- Develop a methodology turns the inputs of an interdisciplinary set of stakeholders in energy and
mobility into integral, quantified and potentially disruptive scenarios.
- Develop a methodology that allows an interdisciplinary set of stakeholders in energy and mobility
to jointly explore the most interesting/disruptive interventions.
- Create a tool that brings the work packages together in interdisciplinary cooperation.
- Find scenarios that can successfully Dutch address energy, mobility and climate challenges.
- Give insight in the business case and potential market share of individual technologies.
- Creating a modelling fundament:
a. Software environment: training; wiki; online server; collaborative environment; etc.
b. Shared modelling values: definitions; taxonomies; naming conventions; coding guidelines;
main agents and behaviors; interfaces; ways to modularize and co-simulate; etc.
c. Low level data like maps; demographic data; initial mobility patterns; road congestion
parameters, initial energy supply and demand, grid loads, etc.
- Creating ‘digital twins’:
a. Choosing and modelling representative neighborhoods in cooperation with stakeholders.
Here individuals and machines travel and use energy and individual behavior is explored.
b. Choosing and modelling representative regions. This aggregates neighborhoods.
c. Modelling the global landscape: technological change; policy; energy interfaces (e.g. grid
interconnections and hydrogen pipelines); mobility interfaces (e.g. import/export).
d. Modelling the Netherlands as an aggregation of regions in the global landscape.
e. Creating energy and mobility systems in neighborhoods, regions and the Netherlands.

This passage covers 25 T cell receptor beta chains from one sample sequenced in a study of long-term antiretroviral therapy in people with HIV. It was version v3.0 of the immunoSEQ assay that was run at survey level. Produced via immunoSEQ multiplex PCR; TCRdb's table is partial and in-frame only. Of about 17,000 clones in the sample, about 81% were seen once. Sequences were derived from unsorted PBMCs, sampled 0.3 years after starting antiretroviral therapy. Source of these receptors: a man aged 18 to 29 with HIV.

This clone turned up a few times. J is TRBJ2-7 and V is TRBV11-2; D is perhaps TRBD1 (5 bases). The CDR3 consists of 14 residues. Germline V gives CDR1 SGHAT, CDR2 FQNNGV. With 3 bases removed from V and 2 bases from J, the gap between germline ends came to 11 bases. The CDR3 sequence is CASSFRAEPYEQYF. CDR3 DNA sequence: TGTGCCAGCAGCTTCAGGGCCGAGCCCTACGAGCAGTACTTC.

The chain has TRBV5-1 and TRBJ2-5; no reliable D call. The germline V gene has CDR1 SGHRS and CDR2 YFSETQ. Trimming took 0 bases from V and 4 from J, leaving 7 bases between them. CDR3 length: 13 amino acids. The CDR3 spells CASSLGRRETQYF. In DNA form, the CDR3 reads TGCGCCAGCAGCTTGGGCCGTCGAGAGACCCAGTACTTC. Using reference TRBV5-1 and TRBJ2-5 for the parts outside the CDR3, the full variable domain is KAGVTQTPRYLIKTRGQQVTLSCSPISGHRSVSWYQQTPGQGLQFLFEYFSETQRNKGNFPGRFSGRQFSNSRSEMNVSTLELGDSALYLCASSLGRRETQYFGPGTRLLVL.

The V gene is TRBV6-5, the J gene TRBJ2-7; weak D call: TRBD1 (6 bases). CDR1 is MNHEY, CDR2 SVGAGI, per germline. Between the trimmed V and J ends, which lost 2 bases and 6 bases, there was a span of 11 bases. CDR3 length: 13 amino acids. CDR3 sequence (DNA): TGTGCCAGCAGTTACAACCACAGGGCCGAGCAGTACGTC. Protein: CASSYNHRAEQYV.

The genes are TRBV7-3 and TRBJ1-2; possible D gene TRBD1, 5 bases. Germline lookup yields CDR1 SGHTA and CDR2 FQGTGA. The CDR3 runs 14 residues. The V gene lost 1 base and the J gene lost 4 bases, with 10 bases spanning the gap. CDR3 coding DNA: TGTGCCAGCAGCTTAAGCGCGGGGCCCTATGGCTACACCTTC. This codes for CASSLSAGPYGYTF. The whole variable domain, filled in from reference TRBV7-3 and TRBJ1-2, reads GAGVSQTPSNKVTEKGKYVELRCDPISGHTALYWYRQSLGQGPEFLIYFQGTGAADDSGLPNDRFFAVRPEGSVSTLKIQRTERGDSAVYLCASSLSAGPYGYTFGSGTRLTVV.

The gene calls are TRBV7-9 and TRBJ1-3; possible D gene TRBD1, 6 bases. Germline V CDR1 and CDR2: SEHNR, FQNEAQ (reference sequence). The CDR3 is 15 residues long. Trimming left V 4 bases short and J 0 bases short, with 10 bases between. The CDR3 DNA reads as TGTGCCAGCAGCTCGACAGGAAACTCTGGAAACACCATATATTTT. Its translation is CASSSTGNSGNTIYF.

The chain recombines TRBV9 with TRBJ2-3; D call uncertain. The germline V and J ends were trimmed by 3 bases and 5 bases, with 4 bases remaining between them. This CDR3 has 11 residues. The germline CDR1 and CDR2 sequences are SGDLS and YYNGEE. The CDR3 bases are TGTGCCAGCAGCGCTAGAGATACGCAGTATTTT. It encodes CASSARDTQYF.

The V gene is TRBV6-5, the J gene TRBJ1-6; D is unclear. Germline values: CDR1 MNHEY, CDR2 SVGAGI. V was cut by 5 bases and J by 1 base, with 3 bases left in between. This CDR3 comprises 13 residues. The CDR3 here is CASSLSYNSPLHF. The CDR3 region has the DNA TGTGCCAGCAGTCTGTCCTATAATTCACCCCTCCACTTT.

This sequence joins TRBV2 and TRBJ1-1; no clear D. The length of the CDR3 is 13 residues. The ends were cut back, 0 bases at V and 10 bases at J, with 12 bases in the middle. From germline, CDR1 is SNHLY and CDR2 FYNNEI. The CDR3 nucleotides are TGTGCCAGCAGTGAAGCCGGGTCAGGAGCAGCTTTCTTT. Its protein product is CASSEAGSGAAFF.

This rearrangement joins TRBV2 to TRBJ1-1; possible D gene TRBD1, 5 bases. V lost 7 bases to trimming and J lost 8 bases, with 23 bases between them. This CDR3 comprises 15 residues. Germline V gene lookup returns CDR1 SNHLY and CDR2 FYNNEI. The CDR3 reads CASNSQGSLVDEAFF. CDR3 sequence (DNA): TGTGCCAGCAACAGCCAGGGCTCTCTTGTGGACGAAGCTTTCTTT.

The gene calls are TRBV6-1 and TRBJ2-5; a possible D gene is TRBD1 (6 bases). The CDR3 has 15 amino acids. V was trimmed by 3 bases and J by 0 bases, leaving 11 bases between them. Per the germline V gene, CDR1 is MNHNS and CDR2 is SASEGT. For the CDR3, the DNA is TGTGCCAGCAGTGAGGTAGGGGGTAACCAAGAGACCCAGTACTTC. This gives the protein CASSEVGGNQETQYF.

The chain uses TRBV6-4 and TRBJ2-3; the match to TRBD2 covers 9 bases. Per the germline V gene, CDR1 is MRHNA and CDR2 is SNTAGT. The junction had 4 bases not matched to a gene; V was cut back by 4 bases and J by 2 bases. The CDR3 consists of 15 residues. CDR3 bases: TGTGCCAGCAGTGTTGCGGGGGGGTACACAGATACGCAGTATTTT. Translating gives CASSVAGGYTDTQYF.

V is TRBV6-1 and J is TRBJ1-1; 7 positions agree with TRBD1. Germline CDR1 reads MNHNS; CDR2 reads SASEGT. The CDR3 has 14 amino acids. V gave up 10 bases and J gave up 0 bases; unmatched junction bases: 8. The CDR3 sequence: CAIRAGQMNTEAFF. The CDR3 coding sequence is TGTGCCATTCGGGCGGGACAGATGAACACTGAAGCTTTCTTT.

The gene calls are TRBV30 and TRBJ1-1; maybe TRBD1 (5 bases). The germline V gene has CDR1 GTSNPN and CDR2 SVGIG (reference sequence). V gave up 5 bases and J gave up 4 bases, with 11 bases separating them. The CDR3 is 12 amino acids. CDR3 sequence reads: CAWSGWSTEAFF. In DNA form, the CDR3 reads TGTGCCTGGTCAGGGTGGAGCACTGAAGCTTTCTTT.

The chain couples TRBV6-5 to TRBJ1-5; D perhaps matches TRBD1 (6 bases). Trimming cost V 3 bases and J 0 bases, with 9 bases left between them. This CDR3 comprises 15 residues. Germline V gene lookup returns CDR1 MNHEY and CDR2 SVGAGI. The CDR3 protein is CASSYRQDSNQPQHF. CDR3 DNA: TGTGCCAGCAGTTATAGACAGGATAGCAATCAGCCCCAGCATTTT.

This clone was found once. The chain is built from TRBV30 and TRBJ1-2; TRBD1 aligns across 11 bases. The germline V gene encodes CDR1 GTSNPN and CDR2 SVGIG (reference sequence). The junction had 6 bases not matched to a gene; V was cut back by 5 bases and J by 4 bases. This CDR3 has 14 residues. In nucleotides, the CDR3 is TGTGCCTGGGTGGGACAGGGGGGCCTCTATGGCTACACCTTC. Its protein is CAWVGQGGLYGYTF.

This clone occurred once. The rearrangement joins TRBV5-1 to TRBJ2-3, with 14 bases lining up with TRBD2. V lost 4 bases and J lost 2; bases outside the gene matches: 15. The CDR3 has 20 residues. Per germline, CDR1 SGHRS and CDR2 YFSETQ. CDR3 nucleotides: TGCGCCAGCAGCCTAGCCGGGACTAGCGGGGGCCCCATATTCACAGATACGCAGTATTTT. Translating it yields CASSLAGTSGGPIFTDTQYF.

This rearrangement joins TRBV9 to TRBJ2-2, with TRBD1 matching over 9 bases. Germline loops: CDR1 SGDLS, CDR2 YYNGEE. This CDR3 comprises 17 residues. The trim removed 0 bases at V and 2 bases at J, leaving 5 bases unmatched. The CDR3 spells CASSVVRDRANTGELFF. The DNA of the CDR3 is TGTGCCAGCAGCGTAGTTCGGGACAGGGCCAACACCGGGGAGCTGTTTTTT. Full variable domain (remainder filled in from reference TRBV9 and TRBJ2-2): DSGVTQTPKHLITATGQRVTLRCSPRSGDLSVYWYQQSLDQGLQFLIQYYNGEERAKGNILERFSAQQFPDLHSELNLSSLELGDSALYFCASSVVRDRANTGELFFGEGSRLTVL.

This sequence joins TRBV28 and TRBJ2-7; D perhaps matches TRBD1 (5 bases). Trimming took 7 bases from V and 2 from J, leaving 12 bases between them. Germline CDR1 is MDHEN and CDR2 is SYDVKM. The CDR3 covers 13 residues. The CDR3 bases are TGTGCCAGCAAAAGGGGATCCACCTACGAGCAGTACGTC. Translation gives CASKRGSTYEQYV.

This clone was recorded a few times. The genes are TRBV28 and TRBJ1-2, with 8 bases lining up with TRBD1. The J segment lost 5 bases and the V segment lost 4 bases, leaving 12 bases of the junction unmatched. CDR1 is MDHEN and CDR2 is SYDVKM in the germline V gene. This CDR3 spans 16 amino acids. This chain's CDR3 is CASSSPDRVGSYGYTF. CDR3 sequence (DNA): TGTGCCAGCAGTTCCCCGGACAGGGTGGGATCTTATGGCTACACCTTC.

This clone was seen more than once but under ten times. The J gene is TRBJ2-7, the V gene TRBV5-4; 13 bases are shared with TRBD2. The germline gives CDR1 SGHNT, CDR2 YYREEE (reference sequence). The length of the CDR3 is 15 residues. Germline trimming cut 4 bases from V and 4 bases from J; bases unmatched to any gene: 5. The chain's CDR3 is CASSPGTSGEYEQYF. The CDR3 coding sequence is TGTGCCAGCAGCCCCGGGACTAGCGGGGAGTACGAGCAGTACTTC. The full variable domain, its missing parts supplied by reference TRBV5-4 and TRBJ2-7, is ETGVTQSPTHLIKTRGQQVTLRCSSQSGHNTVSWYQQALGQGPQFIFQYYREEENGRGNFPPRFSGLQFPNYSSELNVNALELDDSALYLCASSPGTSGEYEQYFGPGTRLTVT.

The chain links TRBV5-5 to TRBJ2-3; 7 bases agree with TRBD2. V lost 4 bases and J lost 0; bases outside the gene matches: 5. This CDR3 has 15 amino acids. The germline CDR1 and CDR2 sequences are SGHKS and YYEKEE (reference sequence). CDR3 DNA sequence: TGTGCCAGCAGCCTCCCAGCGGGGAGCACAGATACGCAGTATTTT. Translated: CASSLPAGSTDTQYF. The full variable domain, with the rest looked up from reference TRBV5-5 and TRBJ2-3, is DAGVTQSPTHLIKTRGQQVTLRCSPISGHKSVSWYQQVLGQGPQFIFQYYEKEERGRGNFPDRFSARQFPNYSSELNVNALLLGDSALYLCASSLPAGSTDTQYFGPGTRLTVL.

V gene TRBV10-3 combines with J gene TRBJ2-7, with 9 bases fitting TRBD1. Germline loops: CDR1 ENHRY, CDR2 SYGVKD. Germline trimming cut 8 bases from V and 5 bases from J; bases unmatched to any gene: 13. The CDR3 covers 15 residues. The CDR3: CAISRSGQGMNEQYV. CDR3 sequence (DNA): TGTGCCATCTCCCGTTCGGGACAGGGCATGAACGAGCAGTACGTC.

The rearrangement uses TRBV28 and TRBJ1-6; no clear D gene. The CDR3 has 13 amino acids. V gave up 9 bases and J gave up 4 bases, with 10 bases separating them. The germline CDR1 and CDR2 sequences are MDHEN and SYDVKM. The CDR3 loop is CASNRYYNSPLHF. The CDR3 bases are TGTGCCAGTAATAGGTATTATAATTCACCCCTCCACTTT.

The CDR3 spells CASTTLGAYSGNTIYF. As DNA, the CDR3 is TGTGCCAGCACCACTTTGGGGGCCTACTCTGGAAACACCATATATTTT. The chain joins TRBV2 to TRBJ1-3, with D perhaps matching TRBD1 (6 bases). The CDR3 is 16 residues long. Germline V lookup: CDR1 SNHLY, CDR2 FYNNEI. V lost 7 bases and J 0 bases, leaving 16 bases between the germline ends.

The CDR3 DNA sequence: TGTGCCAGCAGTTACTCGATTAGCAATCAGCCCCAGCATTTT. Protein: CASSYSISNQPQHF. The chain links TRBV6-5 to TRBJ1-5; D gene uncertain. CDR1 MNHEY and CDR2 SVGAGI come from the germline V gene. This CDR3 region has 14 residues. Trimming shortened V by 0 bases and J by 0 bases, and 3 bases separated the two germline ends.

- Modelling and exploring transformative energy scenarios. For example: cost-effectiveness of
different renewable subsidies; impact of breakthroughs in airborne wind, BIPV, (flow) batteries or
hydrogen; using smart or even bidirectional charging to stabilize a grid with lots of wind and solar.
- Modelling and exploring transformative mobility scenarios. For example: how MaaS can lead to
both more and less congestion and CO2 emissions; smart hubs; integrating personal transport and
freight; impact of the availability of fast (MV) chargers on truck adoption and grid load.
- At least 24 journal papers describing transformative energy and mobility scenarios, most coauthored
with other work packages (M12x3,4×7,36×8,48×6).
- At least 8 journal papers on methodology, describing the modelling approach and effect of creating
scenarios in interdisciplinary teams (M12x2,24×4,36×1,48×1).
- At least 25 conference papers. Most co-authored with other WPs (M12x5,24×15,36×10).
- Digital twins of at least: 5 representative neighborhoods (living labs); 3 representative regions;
the Netherlands as a whole; and the global landscape impacting the Netherlands.
- Environment in which all members of NEON and external participants can contribute code.
- Online model versions that anybody can experiment with containing the annual outlook scenarios.
- At least ten workshops in which scenarios are explored with NEON stakeholders interactively.
- At least ten in depth scenarios every year (depth and sophistication gradually increasing) published
in the annual outlook report and coauthored with the relevant WPs (M12,24,36,48).
- At least 5 PhDs will have spend more than 3 months abroad with knowledge institutions.
- At least 8 PhDs from abroad hosted by NEON.
- At least 100 mentions of NEON scenarios in national newspapers or on television.